We do the sorts of things we're doing. I mean, I've spoken to the Foreign Minister when I had an opportunity earlier this week on Monday. The Foreign Minister of New Zealand, Murray McCully, has been speaking to Julie Bishop for some time now. I'll raise the matter with Malcolm Turnbull. I've raised the matter before with Tony Abbott. It's a change of government. You've got to be a bit careful. We don't want to, sort of, force Malcolm Turnbull into a corner where he has to, sort of, pick and choose. You've got to give political leaders a chance if they're going to make nuanced changes to policies to do so in a way where they can preserve their dignity but maybe cut you a bit more space. It's got to be a chance that we can see some change there. I mean, Malcolm Turnbull's not known for being an unreasonable guy.

Where do you think that they might move? Cos it used to be people who have served 24 months in prison being sent back home, now it's down to 12 months. Could they go back up to the 24-month threshold?

Don't know. We just haven't had those discussions in detail with them.

Is that something you may be pushing for, though? Is that kind of a fair compromise?

It might be, but we will need to sit down and have a talk to them about that. But it's not unusual for countries to have a carve-out for a particular manner. I mean, if you have a look at all sorts of rules that apply – I mean, you take investment into New Zealand, for example, the threshold out of Australia is the better part of, I think, around about $800 million. For every other country, it's around about, even with the Free Trade Agreement, around about 100 million. They vary a little bit. But there's a special level of the threshold for Australia. So it's not like this is unique ground, that they might somehow say, 'Because of the relationship between New Zealand and Australia, because we're almost one market together, we'll take a slightly different view when it comes to Kiwis.'

And let's talk about the Trans-Pacific Partnership, because it's crunch time, isn't it? Have we had to give ground on areas of concern – the investor state disputes, pharmaceuticals and dairy?

Not in terms of investor state. We're not worried about that. There will be investor state dispute provisions within TPP. We've had them in the last four FTAs. We've had—there's never been a case taken against New Zealand. I think it's highly unlikely that there actually would be. Most of the things that Jane Kelsey and those who support her say are factually incorrect. Or alternatively, they represent the actions that a country outside of New Zealand, you know, away from New Zealand might take, but we haven't.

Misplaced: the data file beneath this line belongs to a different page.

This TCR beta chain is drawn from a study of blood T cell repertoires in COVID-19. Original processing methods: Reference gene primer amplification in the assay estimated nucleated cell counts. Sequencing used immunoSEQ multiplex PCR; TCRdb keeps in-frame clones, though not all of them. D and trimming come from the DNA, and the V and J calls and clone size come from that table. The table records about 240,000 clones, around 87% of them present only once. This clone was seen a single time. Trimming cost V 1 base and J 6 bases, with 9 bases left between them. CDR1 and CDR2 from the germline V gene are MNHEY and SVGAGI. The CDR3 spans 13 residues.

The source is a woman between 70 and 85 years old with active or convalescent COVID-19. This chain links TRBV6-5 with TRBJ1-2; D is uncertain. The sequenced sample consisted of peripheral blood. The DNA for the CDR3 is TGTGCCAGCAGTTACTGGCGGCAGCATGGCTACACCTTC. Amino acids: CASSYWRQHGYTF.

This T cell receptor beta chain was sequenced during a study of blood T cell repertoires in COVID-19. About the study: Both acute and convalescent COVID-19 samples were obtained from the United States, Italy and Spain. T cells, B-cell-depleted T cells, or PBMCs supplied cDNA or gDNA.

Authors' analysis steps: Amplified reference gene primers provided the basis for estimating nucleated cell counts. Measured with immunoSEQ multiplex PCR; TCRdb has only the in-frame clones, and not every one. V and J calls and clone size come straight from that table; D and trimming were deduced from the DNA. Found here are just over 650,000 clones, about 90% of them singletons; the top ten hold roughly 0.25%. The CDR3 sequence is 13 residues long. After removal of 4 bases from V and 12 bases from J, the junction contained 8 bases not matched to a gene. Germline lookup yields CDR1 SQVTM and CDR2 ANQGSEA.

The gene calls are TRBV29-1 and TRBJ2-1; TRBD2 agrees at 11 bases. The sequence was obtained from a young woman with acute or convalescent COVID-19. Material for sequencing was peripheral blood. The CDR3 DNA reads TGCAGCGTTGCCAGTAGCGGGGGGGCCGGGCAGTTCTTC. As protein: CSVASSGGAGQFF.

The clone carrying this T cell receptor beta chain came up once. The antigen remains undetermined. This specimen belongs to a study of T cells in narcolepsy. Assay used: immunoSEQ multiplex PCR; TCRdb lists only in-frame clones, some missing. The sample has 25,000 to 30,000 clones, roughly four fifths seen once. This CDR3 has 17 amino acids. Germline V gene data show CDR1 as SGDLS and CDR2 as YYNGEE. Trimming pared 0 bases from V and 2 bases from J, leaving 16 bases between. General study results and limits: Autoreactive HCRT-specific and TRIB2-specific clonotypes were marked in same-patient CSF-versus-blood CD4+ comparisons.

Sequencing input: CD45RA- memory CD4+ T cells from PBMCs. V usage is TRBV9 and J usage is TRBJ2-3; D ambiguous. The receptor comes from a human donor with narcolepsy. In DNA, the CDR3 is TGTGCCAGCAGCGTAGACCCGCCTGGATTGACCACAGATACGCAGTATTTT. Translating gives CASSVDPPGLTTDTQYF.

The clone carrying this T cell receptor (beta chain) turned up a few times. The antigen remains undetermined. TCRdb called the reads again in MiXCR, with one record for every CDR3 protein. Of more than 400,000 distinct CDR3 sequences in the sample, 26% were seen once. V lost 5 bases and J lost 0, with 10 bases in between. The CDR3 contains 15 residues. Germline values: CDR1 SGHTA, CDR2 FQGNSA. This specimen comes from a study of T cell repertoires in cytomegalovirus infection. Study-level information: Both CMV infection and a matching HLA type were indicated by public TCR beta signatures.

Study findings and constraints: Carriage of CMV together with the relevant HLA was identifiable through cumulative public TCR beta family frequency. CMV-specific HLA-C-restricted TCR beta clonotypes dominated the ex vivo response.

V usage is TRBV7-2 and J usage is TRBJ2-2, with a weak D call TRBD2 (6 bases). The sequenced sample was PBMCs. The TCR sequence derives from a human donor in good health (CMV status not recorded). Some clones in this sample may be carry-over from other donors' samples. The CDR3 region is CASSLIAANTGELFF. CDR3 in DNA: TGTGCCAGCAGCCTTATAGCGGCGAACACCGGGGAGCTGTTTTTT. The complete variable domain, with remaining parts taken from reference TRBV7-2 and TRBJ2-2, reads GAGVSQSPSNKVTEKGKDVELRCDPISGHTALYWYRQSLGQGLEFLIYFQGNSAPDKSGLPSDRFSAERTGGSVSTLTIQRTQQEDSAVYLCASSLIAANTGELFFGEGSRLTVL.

Pharmaceuticals and dairy?

Well, yeah, of course there's a horse-trading process going on at the moment. There always is in every FTA. We care desperately about making sure we improve the deal that's on the table with dairy. They care desperately about what's happening in the intellectual property and sort of pharmaceutical space.

What about patent lengths? So could New Zealand sacrifice patent lengths on medicines for the sake of dairy, as some insiders are saying?

No. The United States would probably see it as somewhat separated. They certainly want to see the extension of patents and corporates and the likes. They do want to do that, and we could live with some extension, but not, you know, we don't think a dramatic one. We also—you'd be aware, obviously, go away and have a look at what the financial impractical implications of all of these things are so that when we go out and say, 'We're only going to sign something if we think it's in the best interests of New Zealand', we don't, sort of, make that stuff up. We have models, and we have all sorts of assessment techniques. And everything I've seen so far allows me to continue to say I think that we are progressing towards something that would absolutely be in New Zealand's best interests. If it's not, we won't sign it. But we are at that crunch point with dairy, where we need to get more for New Zealanders if we can, and that's what we're working on.

All right, Prime Minister, we'll leave it there. Thank you very much for your time.

Thanks very much.